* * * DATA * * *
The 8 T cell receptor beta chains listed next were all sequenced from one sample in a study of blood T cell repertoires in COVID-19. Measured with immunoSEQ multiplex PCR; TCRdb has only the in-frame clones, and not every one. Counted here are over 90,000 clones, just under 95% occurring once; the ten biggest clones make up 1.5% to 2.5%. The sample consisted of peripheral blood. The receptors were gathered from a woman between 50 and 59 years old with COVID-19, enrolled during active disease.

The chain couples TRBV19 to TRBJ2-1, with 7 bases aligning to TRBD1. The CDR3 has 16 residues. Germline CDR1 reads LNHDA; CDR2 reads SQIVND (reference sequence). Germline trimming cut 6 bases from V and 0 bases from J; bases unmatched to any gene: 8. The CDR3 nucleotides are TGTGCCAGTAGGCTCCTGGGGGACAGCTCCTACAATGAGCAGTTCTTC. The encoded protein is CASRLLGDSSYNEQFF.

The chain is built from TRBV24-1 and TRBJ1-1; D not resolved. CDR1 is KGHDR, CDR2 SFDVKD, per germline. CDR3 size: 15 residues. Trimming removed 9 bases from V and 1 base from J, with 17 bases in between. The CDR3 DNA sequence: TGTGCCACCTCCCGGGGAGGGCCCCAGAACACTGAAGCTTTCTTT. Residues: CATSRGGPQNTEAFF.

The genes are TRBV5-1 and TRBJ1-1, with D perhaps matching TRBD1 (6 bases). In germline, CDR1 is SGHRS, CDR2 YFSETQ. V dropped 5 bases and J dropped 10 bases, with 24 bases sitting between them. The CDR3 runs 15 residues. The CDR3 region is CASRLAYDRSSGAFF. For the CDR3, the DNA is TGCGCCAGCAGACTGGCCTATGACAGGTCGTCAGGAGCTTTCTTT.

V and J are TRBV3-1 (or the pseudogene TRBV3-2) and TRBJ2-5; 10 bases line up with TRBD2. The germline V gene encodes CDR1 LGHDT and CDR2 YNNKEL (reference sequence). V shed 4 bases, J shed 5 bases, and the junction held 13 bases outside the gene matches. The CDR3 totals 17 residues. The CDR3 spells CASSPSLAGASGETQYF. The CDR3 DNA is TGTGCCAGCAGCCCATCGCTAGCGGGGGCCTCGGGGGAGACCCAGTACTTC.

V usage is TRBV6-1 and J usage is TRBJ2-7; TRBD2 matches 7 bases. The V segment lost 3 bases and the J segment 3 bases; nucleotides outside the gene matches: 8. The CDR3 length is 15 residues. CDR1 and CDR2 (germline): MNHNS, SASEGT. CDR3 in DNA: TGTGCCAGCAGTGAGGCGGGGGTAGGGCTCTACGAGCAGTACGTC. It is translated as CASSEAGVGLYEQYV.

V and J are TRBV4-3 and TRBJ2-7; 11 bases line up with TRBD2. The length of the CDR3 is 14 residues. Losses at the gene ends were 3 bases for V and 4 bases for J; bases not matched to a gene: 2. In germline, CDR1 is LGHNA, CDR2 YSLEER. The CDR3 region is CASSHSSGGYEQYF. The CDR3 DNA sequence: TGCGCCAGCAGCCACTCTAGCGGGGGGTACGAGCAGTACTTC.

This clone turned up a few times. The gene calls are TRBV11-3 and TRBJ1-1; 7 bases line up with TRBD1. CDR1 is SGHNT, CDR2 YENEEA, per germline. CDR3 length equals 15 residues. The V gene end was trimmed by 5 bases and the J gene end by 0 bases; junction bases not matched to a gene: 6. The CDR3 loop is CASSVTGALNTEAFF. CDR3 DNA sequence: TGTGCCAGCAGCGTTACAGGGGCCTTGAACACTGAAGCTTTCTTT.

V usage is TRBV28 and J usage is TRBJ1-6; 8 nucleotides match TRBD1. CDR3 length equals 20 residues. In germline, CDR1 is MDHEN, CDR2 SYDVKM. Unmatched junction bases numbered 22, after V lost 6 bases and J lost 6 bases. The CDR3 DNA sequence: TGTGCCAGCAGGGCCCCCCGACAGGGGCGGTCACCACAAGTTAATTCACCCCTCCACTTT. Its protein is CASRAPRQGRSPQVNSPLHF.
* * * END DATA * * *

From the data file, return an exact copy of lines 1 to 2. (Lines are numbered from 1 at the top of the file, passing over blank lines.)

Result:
The 8 T cell receptor beta chains listed next were all sequenced from one sample in a study of blood T cell repertoires in COVID-19. Measured with immunoSEQ multiplex PCR; TCRdb has only the in-frame clones, and not every one. Counted here are over 90,000 clones, just under 95% occurring once; the ten biggest clones make up 1.5% to 2.5%. The sample consisted of peripheral blood. The receptors were gathered from a woman between 50 and 59 years old with COVID-19, enrolled during active disease.

The chain couples TRBV19 to TRBJ2-1, with 7 bases aligning to TRBD1. The CDR3 has 16 residues. Germline CDR1 reads LNHDA; CDR2 reads SQIVND (reference sequence). Germline trimming cut 6 bases from V and 0 bases from J; bases unmatched to any gene: 8. The CDR3 nucleotides are TGTGCCAGTAGGCTCCTGGGGGACAGCTCCTACAATGAGCAGTTCTTC. The encoded protein is CASRLLGDSSYNEQFF.